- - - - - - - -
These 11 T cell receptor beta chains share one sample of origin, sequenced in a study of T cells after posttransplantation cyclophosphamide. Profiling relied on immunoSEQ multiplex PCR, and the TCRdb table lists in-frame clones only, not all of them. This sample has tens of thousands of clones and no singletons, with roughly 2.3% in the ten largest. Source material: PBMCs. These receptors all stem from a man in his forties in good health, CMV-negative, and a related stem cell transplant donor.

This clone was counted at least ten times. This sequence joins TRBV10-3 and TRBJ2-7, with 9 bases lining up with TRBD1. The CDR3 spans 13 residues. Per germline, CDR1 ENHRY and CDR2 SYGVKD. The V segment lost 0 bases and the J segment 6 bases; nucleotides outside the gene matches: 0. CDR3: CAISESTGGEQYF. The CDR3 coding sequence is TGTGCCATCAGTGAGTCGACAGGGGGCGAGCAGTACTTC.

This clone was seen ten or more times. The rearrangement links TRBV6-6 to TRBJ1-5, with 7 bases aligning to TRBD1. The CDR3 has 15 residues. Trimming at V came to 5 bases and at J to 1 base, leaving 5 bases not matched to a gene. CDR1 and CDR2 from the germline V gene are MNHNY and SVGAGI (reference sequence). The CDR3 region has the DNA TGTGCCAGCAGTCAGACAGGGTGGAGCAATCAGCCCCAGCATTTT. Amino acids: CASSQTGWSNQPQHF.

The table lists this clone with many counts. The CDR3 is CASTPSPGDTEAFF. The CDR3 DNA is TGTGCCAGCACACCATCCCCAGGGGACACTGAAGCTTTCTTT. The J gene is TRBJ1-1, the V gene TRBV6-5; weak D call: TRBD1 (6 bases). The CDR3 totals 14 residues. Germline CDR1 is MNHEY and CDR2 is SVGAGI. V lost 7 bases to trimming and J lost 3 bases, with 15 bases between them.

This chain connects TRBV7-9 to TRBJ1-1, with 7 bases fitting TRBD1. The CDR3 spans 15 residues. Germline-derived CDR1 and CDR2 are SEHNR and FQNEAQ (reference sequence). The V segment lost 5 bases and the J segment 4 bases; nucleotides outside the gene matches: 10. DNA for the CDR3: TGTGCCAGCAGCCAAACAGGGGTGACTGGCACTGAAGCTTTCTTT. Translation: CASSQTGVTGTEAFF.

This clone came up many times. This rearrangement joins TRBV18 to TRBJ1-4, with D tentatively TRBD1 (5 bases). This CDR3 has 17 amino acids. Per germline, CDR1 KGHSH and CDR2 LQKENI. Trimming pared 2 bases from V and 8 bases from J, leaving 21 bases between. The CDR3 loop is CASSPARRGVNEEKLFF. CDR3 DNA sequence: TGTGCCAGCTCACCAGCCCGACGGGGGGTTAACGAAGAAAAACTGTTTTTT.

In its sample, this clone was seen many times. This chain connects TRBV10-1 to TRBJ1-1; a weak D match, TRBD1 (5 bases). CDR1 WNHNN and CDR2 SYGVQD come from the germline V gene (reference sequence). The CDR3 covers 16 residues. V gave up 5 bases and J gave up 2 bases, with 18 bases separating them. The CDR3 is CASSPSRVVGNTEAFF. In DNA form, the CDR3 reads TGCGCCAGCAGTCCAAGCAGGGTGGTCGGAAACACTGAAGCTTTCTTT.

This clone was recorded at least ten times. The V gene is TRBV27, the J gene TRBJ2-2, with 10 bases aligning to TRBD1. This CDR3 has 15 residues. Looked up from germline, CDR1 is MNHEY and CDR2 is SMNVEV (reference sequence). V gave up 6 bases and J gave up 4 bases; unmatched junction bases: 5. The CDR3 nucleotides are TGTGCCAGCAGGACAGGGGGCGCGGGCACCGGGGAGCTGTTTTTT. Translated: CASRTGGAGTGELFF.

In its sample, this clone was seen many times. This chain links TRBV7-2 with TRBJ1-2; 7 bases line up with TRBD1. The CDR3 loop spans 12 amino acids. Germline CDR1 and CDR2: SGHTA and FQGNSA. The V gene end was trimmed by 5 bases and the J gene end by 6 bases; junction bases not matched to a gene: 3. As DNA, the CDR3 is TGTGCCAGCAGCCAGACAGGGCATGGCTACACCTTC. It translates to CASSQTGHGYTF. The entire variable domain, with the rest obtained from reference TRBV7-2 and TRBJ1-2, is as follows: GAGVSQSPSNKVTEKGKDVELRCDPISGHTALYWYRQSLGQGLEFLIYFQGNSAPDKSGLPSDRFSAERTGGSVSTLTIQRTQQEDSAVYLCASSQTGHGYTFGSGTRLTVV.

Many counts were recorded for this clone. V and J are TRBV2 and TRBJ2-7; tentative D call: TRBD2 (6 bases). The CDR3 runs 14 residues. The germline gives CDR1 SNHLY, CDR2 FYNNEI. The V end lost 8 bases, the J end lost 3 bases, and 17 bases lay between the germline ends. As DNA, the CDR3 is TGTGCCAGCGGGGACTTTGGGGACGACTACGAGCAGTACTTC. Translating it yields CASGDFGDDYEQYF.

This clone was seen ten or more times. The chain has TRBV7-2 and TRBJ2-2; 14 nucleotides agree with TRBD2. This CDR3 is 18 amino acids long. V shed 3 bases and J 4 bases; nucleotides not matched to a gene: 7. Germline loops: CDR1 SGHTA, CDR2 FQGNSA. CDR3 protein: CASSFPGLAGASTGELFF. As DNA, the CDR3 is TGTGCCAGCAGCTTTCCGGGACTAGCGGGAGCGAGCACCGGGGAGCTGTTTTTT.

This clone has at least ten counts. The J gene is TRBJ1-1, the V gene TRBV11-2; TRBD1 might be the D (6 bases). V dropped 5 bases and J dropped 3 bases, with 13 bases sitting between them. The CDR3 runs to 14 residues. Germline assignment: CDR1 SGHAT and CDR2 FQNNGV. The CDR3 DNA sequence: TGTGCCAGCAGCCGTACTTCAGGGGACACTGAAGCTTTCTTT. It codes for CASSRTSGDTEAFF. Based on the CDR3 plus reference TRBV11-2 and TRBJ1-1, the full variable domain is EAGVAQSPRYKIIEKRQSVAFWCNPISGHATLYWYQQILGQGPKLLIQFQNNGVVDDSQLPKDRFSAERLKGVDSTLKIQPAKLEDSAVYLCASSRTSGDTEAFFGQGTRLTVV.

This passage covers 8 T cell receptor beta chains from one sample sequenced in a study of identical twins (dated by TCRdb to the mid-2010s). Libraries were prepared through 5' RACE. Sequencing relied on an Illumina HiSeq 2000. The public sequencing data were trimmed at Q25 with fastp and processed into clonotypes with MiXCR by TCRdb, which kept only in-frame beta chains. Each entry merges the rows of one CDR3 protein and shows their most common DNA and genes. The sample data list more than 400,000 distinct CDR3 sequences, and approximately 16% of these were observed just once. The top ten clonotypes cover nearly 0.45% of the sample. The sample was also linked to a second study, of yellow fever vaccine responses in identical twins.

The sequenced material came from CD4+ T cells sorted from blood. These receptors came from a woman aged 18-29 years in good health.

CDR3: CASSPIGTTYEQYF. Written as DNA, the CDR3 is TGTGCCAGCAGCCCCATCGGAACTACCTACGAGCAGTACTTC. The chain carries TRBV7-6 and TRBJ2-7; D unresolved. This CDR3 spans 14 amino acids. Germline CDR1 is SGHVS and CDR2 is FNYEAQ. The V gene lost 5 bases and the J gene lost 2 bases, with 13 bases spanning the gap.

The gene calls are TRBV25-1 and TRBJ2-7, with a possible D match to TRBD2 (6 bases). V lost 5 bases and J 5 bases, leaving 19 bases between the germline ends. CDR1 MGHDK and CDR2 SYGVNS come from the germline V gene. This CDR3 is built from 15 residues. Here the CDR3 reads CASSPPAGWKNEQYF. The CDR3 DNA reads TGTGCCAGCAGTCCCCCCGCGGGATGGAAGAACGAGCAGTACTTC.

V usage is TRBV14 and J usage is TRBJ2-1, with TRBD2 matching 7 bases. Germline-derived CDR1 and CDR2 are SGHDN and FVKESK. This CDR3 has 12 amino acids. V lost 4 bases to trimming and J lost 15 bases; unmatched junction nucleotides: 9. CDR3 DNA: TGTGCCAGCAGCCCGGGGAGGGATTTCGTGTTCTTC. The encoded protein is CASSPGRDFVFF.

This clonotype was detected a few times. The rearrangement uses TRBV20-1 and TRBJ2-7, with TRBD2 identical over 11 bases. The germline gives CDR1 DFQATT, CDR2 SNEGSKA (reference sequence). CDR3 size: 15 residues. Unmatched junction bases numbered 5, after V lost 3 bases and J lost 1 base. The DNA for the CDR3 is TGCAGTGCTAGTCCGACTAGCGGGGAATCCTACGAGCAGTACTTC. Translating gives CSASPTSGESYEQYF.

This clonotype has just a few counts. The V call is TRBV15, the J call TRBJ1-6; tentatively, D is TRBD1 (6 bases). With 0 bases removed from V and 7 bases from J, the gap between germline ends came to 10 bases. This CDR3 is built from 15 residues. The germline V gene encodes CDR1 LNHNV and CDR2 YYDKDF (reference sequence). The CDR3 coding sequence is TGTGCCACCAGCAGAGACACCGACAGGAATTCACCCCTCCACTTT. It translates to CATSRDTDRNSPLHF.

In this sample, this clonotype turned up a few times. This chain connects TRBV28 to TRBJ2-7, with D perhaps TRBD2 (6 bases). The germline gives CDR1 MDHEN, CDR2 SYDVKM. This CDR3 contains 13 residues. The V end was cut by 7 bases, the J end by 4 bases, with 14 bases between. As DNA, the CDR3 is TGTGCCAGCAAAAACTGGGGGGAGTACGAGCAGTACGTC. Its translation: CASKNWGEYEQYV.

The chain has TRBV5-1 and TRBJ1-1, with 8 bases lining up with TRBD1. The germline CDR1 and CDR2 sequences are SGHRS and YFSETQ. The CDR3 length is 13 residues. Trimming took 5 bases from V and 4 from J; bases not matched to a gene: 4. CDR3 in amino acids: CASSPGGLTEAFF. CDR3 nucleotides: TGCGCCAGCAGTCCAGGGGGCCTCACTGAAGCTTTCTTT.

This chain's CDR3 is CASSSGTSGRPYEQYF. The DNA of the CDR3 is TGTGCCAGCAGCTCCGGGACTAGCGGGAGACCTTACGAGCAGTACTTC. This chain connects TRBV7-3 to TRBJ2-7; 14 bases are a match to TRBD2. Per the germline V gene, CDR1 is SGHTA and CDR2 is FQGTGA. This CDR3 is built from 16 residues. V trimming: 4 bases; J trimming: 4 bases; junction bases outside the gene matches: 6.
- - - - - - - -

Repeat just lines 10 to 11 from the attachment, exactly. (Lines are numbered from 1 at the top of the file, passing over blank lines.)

Many counts were recorded for this clone. V and J are TRBV2 and TRBJ2-7; tentative D call: TRBD2 (6 bases). The CDR3 runs 14 residues. The germline gives CDR1 SNHLY, CDR2 FYNNEI. The V end lost 8 bases, the J end lost 3 bases, and 17 bases lay between the germline ends. As DNA, the CDR3 is TGTGCCAGCGGGGACTTTGGGGACGACTACGAGCAGTACTTC. Translating it yields CASGDFGDDYEQYF.

This clone was seen ten or more times. The chain has TRBV7-2 and TRBJ2-2; 14 nucleotides agree with TRBD2. This CDR3 is 18 amino acids long. V shed 3 bases and J 4 bases; nucleotides not matched to a gene: 7. Germline loops: CDR1 SGHTA, CDR2 FQGNSA. CDR3 protein: CASSFPGLAGASTGELFF. As DNA, the CDR3 is TGTGCCAGCAGCTTTCCGGGACTAGCGGGAGCGAGCACCGGGGAGCTGTTTTTT.